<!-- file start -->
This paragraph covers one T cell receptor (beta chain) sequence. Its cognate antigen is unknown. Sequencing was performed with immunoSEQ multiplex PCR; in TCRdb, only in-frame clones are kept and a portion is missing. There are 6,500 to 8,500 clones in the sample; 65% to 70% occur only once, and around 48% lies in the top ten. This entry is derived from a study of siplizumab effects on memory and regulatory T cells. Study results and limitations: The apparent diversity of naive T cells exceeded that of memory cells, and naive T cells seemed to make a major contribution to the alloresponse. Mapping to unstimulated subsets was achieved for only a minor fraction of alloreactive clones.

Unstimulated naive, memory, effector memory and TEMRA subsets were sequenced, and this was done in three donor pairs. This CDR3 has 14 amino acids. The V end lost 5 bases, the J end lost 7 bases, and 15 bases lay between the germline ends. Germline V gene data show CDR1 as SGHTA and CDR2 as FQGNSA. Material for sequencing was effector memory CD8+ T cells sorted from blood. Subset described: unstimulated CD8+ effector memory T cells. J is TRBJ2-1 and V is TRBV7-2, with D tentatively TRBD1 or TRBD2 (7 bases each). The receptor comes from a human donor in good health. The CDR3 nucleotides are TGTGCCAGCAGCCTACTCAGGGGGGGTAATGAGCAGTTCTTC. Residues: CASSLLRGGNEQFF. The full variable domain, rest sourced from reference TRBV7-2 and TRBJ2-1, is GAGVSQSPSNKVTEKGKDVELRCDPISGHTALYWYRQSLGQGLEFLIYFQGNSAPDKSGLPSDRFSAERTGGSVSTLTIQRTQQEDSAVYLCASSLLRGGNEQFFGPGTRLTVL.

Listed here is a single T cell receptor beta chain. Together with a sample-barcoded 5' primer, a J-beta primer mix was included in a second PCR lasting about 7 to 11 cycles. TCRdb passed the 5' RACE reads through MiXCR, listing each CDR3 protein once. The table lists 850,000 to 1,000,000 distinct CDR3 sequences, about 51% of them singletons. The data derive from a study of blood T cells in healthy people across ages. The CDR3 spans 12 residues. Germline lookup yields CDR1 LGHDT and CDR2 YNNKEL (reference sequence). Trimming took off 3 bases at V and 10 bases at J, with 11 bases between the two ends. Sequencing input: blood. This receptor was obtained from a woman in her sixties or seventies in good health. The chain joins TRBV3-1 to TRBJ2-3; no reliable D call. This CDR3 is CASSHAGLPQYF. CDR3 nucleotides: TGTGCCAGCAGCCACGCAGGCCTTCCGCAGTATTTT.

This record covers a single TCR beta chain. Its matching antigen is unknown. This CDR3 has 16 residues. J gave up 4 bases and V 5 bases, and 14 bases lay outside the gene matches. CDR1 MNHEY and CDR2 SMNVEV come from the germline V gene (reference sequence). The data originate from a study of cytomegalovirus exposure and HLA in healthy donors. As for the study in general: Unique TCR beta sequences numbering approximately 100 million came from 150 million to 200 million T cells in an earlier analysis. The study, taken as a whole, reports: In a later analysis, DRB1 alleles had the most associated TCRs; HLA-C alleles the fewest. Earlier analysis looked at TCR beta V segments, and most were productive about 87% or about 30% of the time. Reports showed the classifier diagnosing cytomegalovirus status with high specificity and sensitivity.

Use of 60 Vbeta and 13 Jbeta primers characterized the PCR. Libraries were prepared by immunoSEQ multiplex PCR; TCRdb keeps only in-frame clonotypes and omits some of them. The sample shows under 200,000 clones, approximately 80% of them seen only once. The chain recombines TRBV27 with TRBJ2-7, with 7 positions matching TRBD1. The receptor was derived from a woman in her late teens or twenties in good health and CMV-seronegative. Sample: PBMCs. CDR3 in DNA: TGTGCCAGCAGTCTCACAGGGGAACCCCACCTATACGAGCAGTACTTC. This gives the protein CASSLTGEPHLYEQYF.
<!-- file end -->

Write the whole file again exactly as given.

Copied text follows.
This paragraph covers one T cell receptor (beta chain) sequence. Its cognate antigen is unknown. Sequencing was performed with immunoSEQ multiplex PCR; in TCRdb, only in-frame clones are kept and a portion is missing. There are 6,500 to 8,500 clones in the sample; 65% to 70% occur only once, and around 48% lies in the top ten. This entry is derived from a study of siplizumab effects on memory and regulatory T cells. Study results and limitations: The apparent diversity of naive T cells exceeded that of memory cells, and naive T cells seemed to make a major contribution to the alloresponse. Mapping to unstimulated subsets was achieved for only a minor fraction of alloreactive clones.

Unstimulated naive, memory, effector memory and TEMRA subsets were sequenced, and this was done in three donor pairs. This CDR3 has 14 amino acids. The V end lost 5 bases, the J end lost 7 bases, and 15 bases lay between the germline ends. Germline V gene data show CDR1 as SGHTA and CDR2 as FQGNSA. Material for sequencing was effector memory CD8+ T cells sorted from blood. Subset described: unstimulated CD8+ effector memory T cells. J is TRBJ2-1 and V is TRBV7-2, with D tentatively TRBD1 or TRBD2 (7 bases each). The receptor comes from a human donor in good health. The CDR3 nucleotides are TGTGCCAGCAGCCTACTCAGGGGGGGTAATGAGCAGTTCTTC. Residues: CASSLLRGGNEQFF. The full variable domain, rest sourced from reference TRBV7-2 and TRBJ2-1, is GAGVSQSPSNKVTEKGKDVELRCDPISGHTALYWYRQSLGQGLEFLIYFQGNSAPDKSGLPSDRFSAERTGGSVSTLTIQRTQQEDSAVYLCASSLLRGGNEQFFGPGTRLTVL.

Listed here is a single T cell receptor beta chain. Together with a sample-barcoded 5' primer, a J-beta primer mix was included in a second PCR lasting about 7 to 11 cycles. TCRdb passed the 5' RACE reads through MiXCR, listing each CDR3 protein once. The table lists 850,000 to 1,000,000 distinct CDR3 sequences, about 51% of them singletons. The data derive from a study of blood T cells in healthy people across ages. The CDR3 spans 12 residues. Germline lookup yields CDR1 LGHDT and CDR2 YNNKEL (reference sequence). Trimming took off 3 bases at V and 10 bases at J, with 11 bases between the two ends. Sequencing input: blood. This receptor was obtained from a woman in her sixties or seventies in good health. The chain joins TRBV3-1 to TRBJ2-3; no reliable D call. This CDR3 is CASSHAGLPQYF. CDR3 nucleotides: TGTGCCAGCAGCCACGCAGGCCTTCCGCAGTATTTT.

This record covers a single TCR beta chain. Its matching antigen is unknown. This CDR3 has 16 residues. J gave up 4 bases and V 5 bases, and 14 bases lay outside the gene matches. CDR1 MNHEY and CDR2 SMNVEV come from the germline V gene (reference sequence). The data originate from a study of cytomegalovirus exposure and HLA in healthy donors. As for the study in general: Unique TCR beta sequences numbering approximately 100 million came from 150 million to 200 million T cells in an earlier analysis. The study, taken as a whole, reports: In a later analysis, DRB1 alleles had the most associated TCRs; HLA-C alleles the fewest. Earlier analysis looked at TCR beta V segments, and most were productive about 87% or about 30% of the time. Reports showed the classifier diagnosing cytomegalovirus status with high specificity and sensitivity.

Use of 60 Vbeta and 13 Jbeta primers characterized the PCR. Libraries were prepared by immunoSEQ multiplex PCR; TCRdb keeps only in-frame clonotypes and omits some of them. The sample shows under 200,000 clones, approximately 80% of them seen only once. The chain recombines TRBV27 with TRBJ2-7, with 7 positions matching TRBD1. The receptor was derived from a woman in her late teens or twenties in good health and CMV-seronegative. Sample: PBMCs. CDR3 in DNA: TGTGCCAGCAGTCTCACAGGGGAACCCCACCTATACGAGCAGTACTTC. This gives the protein CASSLTGEPHLYEQYF.